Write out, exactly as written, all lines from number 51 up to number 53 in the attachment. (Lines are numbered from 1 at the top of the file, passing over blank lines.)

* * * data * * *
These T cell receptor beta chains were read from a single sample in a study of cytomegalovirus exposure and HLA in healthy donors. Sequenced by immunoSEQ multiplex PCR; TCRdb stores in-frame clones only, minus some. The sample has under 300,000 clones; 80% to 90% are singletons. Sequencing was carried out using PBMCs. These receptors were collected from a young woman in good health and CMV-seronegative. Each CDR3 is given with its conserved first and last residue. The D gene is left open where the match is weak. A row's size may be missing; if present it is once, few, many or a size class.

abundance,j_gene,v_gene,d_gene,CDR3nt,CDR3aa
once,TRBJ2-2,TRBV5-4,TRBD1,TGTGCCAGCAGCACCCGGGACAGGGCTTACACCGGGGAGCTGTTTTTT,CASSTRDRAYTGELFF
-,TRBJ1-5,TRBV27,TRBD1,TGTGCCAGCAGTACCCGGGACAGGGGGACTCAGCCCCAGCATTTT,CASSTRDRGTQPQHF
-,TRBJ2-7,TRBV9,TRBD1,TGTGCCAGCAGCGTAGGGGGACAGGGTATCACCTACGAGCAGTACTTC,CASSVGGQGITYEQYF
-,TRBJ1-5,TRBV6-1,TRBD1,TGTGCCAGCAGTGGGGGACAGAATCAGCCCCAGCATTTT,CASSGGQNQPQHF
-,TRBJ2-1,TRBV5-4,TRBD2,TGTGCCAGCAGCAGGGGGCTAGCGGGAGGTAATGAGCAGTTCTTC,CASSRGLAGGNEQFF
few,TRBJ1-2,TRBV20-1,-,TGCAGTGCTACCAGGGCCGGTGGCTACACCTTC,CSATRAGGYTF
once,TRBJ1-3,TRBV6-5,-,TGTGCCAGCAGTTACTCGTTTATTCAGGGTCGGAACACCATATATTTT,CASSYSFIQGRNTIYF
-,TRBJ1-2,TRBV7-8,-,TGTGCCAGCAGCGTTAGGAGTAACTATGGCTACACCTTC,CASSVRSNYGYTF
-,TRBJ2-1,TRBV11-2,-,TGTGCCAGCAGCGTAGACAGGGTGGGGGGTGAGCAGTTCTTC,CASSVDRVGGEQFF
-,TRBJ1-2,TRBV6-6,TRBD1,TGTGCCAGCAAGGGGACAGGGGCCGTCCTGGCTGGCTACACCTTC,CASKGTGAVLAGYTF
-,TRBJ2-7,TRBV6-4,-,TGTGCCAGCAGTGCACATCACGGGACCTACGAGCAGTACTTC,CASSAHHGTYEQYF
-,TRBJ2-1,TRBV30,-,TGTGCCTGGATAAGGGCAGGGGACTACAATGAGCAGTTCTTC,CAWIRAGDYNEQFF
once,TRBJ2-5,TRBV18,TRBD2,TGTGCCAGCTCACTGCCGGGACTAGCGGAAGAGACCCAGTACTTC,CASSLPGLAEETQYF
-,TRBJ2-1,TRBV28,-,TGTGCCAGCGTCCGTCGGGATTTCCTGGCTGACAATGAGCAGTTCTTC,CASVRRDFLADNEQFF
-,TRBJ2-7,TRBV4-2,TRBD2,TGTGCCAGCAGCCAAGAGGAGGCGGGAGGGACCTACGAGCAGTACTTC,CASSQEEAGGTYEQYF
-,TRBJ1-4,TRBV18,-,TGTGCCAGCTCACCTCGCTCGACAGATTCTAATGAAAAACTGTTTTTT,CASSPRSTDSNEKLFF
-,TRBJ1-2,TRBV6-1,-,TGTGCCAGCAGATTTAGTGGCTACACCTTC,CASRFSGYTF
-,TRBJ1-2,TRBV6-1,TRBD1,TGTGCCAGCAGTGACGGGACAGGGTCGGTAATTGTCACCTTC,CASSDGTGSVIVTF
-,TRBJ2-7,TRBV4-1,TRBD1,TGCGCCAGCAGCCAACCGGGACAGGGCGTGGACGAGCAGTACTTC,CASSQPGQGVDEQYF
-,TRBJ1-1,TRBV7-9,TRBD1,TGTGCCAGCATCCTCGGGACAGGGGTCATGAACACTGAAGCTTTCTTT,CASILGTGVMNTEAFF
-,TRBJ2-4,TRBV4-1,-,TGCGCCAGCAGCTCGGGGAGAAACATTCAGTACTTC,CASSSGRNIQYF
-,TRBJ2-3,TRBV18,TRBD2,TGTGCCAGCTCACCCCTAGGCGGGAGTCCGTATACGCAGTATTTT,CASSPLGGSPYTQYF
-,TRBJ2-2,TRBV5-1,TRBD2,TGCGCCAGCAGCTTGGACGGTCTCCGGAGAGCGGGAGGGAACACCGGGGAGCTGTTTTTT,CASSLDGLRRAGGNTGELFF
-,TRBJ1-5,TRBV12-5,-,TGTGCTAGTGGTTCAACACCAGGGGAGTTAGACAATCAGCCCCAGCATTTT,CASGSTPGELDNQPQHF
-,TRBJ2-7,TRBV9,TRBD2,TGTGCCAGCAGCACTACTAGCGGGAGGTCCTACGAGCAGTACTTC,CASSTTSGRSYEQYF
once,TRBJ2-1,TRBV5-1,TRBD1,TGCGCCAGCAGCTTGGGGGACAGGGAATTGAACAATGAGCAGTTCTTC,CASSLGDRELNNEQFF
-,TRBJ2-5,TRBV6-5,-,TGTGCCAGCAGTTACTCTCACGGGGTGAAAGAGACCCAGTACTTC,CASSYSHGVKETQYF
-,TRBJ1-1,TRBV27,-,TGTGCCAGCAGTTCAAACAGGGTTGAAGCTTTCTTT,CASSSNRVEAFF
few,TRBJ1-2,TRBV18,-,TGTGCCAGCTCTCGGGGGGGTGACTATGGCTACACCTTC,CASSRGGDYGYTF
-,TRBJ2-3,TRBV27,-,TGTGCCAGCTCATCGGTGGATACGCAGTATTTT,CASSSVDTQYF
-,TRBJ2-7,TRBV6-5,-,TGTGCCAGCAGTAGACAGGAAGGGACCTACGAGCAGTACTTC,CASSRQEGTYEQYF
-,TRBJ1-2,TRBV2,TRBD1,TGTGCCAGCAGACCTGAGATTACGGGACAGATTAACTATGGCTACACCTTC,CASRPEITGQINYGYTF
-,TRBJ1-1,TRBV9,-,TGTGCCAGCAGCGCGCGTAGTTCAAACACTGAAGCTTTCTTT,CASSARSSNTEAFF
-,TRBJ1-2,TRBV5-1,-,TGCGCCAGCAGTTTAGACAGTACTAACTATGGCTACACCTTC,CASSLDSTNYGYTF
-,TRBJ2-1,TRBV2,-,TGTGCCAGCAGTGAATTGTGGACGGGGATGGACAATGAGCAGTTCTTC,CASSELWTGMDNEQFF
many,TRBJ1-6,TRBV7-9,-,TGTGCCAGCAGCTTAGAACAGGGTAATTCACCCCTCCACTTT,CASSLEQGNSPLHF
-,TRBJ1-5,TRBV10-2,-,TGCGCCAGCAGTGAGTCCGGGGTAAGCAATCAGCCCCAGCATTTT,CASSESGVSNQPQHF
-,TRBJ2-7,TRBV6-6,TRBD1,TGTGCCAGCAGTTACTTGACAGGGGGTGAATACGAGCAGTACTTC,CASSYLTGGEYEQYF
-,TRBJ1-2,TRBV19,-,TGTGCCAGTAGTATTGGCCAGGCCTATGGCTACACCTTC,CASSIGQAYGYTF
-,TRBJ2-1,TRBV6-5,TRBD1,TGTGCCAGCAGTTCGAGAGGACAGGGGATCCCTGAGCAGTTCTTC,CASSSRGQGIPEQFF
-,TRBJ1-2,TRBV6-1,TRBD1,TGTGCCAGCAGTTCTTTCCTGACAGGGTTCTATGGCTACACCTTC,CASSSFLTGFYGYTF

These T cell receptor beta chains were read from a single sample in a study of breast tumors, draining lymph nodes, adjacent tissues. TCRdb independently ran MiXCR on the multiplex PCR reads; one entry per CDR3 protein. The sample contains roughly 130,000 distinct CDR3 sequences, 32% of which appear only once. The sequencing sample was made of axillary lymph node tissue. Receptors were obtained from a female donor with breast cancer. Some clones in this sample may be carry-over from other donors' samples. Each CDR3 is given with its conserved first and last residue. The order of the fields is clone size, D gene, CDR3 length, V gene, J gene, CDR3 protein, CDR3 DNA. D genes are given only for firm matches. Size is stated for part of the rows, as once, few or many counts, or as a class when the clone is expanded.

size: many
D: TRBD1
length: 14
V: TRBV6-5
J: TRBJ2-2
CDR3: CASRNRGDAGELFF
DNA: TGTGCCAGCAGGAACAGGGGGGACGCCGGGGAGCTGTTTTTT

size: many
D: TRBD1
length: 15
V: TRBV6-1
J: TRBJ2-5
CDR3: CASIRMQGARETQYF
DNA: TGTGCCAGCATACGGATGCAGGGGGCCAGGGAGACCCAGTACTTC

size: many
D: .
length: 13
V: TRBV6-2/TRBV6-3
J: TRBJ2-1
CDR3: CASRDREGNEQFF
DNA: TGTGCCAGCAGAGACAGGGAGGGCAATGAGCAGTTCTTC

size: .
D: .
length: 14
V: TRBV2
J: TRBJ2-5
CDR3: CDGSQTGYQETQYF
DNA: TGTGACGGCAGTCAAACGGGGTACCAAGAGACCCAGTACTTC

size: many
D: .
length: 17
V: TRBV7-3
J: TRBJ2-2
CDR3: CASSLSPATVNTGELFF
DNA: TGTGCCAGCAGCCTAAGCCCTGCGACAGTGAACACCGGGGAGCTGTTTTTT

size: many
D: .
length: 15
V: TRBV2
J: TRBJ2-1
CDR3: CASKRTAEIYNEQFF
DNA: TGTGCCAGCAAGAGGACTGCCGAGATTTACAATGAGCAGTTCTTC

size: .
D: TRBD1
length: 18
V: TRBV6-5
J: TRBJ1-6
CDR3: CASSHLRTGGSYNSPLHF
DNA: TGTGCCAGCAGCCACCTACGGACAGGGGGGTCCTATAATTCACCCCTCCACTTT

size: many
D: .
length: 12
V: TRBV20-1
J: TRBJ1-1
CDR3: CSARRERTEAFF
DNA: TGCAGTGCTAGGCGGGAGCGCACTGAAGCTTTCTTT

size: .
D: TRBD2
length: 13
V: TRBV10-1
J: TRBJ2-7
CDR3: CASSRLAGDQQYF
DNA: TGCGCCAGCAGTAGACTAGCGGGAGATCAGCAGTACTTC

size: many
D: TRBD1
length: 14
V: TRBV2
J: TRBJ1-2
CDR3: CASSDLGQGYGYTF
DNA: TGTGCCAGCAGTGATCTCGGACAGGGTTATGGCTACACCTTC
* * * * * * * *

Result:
DNA: TGTGCCAGCAGGAACAGGGGGGACGCCGGGGAGCTGTTTTTT

size: many
D: TRBD1